As you can see from the video unless the drivers hands were on the steering wheel and they were paying very close attention at the moment the software bug kicked in an accident was likely. The driver who died had complained to the dealer multiple times about problems with the AutoPilot software.

Now the claim in the report that the dead driver “was playing video games” at the time of the accident is interesting. The default logging in iOS does not give you that level of detail on third party apps. At least not in mys experience. You have to run a debug version of an app to get the really detailed logfile info. That was the only way you could debug iOs apps running on devices in the early days.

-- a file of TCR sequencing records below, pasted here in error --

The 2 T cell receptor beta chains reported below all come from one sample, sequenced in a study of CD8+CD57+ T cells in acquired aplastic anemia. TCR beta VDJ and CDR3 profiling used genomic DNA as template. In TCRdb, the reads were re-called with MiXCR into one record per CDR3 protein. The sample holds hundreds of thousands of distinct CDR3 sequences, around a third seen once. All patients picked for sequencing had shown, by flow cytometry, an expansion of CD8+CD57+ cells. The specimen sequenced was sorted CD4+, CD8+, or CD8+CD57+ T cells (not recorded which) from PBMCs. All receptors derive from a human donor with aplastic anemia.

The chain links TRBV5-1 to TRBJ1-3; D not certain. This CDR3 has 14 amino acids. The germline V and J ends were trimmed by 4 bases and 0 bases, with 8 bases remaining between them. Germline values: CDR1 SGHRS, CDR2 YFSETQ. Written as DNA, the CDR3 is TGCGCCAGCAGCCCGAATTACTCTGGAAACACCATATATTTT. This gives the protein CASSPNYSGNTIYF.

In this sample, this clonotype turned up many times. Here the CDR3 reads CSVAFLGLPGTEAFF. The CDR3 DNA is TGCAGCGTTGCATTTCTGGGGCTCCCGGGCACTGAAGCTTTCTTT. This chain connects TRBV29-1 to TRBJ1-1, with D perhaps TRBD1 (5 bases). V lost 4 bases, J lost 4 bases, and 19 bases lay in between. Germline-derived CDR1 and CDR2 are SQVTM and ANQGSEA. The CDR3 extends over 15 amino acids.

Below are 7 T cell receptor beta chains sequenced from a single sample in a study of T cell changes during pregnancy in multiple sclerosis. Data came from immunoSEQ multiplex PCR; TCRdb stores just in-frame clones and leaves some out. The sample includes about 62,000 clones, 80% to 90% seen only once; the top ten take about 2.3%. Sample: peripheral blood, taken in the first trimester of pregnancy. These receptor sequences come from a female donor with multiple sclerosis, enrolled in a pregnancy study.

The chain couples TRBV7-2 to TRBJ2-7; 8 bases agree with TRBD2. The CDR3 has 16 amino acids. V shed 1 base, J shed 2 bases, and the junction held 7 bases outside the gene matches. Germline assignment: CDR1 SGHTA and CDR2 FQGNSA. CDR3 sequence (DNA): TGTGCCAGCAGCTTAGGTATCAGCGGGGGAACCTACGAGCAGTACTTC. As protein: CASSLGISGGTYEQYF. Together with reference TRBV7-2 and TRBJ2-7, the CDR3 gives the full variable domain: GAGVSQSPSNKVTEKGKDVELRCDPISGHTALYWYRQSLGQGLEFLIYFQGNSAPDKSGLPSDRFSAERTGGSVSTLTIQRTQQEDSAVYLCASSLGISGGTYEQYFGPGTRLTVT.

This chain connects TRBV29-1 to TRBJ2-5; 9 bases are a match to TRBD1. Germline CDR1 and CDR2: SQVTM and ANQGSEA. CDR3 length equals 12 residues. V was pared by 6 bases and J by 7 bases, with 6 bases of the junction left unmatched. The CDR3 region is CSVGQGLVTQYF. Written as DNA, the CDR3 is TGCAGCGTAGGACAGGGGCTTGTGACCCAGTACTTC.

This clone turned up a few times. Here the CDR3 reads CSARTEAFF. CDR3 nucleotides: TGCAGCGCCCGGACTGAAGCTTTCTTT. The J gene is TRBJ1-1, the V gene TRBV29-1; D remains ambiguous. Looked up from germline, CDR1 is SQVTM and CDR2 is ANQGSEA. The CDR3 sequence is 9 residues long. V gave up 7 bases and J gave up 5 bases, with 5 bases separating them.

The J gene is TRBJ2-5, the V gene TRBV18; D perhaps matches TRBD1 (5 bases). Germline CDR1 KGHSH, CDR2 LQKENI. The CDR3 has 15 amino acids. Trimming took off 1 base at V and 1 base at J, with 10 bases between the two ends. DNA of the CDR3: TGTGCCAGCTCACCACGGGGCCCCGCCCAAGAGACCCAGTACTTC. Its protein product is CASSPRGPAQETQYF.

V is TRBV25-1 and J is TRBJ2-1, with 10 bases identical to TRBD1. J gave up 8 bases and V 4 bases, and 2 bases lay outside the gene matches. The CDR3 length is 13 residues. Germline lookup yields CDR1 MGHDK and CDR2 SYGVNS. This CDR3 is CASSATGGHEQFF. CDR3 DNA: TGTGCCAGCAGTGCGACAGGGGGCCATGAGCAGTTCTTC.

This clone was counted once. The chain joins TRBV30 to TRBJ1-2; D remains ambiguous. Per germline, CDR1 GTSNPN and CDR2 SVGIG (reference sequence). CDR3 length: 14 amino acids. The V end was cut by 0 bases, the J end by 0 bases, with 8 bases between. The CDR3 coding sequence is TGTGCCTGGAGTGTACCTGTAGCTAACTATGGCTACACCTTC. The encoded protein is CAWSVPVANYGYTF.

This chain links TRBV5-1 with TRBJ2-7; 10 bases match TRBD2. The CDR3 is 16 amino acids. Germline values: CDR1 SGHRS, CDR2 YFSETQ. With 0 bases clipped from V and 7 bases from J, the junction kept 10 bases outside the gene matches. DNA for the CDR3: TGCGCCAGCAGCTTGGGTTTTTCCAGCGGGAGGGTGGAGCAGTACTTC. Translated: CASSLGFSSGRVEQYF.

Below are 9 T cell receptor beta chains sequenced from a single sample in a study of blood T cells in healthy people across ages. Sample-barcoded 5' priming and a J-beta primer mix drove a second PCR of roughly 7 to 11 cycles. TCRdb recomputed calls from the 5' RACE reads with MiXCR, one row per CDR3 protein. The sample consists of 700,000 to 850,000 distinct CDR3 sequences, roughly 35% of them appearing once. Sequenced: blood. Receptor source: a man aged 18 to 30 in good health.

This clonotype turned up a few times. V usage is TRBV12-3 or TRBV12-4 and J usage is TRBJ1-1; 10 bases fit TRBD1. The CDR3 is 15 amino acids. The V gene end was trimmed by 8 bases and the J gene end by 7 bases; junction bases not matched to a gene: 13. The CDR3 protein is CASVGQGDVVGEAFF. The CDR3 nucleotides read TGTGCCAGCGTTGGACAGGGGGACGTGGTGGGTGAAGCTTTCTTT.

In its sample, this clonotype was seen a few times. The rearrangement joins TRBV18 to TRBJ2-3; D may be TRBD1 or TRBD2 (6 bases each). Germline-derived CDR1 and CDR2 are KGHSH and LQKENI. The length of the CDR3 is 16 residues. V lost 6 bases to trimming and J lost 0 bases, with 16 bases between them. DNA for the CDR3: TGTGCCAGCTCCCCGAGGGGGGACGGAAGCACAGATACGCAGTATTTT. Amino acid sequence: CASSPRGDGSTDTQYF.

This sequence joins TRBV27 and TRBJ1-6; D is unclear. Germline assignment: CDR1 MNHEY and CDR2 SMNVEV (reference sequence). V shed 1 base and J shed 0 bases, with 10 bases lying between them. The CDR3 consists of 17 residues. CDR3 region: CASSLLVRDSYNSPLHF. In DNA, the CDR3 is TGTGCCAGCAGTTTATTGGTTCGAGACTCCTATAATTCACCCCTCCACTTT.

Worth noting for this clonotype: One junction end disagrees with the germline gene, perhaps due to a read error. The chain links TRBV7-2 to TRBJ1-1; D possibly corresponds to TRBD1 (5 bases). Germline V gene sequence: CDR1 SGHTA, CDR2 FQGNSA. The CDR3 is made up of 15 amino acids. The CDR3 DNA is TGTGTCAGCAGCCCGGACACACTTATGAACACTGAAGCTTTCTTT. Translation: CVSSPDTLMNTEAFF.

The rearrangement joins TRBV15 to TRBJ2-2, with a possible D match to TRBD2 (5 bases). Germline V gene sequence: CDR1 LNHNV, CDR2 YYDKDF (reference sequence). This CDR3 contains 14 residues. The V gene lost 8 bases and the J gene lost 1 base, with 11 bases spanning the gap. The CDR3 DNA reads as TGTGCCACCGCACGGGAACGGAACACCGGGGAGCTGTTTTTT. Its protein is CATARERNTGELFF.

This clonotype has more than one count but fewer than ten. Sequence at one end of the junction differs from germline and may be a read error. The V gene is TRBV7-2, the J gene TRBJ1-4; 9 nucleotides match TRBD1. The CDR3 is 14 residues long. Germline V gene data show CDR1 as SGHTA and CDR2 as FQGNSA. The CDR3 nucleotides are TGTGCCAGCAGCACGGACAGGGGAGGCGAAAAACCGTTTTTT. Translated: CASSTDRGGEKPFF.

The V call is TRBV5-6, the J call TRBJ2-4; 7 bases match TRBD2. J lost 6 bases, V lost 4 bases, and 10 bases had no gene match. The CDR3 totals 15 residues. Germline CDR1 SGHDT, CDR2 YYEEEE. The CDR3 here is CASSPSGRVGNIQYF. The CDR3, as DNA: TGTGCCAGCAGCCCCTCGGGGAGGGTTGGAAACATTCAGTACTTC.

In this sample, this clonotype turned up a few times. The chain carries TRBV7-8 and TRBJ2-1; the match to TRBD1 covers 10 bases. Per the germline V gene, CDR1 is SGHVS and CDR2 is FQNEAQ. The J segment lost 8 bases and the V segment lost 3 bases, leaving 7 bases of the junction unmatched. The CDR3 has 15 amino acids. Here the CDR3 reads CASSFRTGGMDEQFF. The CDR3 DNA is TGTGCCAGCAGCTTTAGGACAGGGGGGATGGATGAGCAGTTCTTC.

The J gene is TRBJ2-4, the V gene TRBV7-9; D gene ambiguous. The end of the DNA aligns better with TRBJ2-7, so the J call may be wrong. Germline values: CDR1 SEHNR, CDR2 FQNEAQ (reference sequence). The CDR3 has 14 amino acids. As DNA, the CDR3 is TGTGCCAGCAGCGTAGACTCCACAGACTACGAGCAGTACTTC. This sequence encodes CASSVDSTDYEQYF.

Maybe the guy was issued with a company phone with a special advanced analytics package as a default but unless you look at the game server side session logs and they show very explicit touch interactions events in the previous 1 min to accident in the server user session event log all you can usually tell from the device logfiles (as far as I have ever seen) is that apps were frontmost and the screen was active. Thats about it. Unless the investigator have server side logs / debug logs, or app relevant state info can be inferred from the immense amount of system analytics data (maybe) in the OS logs I would consider the NTSBs statement an inference rather than a fact.

Now that was the accident. But what actually killed the poor sod was the fact he was driving a Tesla. With has a big very explosive lithium battery up front. If he had been driving an equivalent gas powered SUV like a RAV 4 he would have lived. Unless rear-ended by a big rig of course.